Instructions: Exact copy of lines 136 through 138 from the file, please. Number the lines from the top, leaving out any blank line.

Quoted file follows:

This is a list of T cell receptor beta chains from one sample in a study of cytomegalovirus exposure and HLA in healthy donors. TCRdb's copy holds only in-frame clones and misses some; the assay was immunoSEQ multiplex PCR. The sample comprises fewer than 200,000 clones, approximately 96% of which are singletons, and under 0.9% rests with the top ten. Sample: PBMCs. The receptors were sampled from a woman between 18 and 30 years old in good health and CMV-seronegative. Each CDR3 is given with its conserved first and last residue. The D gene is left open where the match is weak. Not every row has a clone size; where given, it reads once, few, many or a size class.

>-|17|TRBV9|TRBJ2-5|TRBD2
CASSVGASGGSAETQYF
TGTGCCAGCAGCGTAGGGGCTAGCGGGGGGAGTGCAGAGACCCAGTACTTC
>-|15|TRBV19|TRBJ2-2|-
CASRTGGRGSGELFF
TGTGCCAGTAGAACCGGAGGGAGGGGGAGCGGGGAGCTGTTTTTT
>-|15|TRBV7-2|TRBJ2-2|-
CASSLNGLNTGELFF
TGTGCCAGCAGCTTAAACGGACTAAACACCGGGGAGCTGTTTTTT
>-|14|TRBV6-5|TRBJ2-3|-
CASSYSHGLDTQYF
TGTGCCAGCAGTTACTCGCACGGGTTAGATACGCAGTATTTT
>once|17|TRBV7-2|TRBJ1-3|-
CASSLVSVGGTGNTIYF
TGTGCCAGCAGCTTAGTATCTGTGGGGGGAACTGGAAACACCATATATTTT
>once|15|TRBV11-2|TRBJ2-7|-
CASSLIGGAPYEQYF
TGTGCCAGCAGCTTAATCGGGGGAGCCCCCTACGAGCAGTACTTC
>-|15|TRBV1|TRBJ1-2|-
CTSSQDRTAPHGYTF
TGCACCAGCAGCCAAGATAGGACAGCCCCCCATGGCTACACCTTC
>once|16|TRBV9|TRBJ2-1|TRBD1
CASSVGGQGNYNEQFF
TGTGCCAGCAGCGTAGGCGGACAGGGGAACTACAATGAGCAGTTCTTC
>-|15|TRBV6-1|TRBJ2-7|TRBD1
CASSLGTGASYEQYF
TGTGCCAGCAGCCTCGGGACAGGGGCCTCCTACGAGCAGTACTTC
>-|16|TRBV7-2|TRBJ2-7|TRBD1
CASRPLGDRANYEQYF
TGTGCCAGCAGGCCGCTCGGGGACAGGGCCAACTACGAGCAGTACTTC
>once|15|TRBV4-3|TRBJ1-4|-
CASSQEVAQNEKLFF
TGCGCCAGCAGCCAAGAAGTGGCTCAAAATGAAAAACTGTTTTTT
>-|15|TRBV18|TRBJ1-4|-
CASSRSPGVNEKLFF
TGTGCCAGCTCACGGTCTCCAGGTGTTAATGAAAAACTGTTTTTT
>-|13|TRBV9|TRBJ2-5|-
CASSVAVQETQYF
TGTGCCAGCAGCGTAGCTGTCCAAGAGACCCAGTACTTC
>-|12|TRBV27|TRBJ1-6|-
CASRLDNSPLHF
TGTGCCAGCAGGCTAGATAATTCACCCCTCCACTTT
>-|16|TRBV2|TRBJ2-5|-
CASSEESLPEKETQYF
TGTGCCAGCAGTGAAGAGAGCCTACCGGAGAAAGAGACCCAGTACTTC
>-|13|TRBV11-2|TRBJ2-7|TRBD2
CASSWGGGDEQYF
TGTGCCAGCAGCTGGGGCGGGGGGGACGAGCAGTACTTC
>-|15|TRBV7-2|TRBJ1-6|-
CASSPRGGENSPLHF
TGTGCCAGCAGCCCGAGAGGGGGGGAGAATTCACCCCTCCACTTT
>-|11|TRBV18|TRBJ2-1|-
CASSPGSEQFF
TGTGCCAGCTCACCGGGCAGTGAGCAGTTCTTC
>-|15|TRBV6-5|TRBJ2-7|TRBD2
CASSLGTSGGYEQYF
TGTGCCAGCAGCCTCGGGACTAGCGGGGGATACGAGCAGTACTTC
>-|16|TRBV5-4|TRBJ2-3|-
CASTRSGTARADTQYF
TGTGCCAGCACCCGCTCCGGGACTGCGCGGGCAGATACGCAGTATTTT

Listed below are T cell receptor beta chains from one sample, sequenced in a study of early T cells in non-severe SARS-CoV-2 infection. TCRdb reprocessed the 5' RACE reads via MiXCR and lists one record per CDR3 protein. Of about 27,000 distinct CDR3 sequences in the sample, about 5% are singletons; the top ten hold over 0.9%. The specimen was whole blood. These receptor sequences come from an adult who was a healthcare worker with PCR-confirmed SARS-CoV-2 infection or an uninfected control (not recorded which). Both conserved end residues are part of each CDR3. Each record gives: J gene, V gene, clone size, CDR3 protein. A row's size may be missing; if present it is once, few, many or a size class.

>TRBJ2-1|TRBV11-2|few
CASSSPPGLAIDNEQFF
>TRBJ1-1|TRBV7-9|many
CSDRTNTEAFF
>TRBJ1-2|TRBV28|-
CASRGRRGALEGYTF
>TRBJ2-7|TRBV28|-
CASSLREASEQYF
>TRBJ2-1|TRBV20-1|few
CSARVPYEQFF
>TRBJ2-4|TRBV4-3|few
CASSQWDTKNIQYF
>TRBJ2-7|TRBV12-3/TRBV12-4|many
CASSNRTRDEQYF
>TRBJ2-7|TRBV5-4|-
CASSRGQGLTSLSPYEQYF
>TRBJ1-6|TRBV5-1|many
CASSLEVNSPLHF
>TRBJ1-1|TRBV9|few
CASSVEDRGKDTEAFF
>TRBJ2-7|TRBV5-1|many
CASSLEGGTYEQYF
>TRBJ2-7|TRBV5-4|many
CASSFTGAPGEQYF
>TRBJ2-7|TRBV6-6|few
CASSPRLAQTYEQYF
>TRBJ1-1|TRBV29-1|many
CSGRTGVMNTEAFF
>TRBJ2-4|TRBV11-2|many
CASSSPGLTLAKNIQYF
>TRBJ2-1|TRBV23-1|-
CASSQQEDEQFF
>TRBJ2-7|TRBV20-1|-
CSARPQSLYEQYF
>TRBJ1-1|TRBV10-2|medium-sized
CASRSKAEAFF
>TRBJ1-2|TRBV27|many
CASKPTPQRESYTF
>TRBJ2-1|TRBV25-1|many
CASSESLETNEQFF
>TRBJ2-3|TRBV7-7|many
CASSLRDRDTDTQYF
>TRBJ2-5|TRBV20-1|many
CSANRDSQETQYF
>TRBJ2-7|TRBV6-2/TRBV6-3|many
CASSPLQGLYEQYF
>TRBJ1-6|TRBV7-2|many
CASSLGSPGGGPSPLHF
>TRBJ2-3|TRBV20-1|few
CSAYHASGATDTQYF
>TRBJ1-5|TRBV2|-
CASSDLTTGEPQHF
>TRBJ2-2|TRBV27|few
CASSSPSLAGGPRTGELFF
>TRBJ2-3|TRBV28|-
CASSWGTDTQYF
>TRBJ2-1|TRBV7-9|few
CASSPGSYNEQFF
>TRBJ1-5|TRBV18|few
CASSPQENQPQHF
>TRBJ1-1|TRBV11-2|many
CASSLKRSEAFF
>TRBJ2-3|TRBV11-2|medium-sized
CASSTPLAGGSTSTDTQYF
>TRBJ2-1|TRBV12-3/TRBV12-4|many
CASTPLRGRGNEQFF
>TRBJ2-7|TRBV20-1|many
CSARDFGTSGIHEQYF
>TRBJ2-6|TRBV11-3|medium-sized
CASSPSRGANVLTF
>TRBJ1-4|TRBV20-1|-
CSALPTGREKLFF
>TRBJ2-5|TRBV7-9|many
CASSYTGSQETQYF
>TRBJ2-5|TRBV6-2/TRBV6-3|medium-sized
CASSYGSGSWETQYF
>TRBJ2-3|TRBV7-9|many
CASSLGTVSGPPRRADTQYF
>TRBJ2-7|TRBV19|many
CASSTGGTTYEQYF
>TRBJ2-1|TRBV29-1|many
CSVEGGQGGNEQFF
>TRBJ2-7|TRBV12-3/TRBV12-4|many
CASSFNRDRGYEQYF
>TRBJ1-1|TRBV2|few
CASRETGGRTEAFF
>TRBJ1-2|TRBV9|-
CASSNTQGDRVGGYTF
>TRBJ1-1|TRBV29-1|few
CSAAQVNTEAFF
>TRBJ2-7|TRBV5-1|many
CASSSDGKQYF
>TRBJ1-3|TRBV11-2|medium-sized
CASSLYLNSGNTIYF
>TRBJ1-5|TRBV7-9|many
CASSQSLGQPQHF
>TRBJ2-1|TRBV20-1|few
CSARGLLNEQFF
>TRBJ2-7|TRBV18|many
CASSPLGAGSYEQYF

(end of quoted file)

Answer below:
CASSYTGSQETQYF
>TRBJ2-5|TRBV6-2/TRBV6-3|medium-sized
CASSYGSGSWETQYF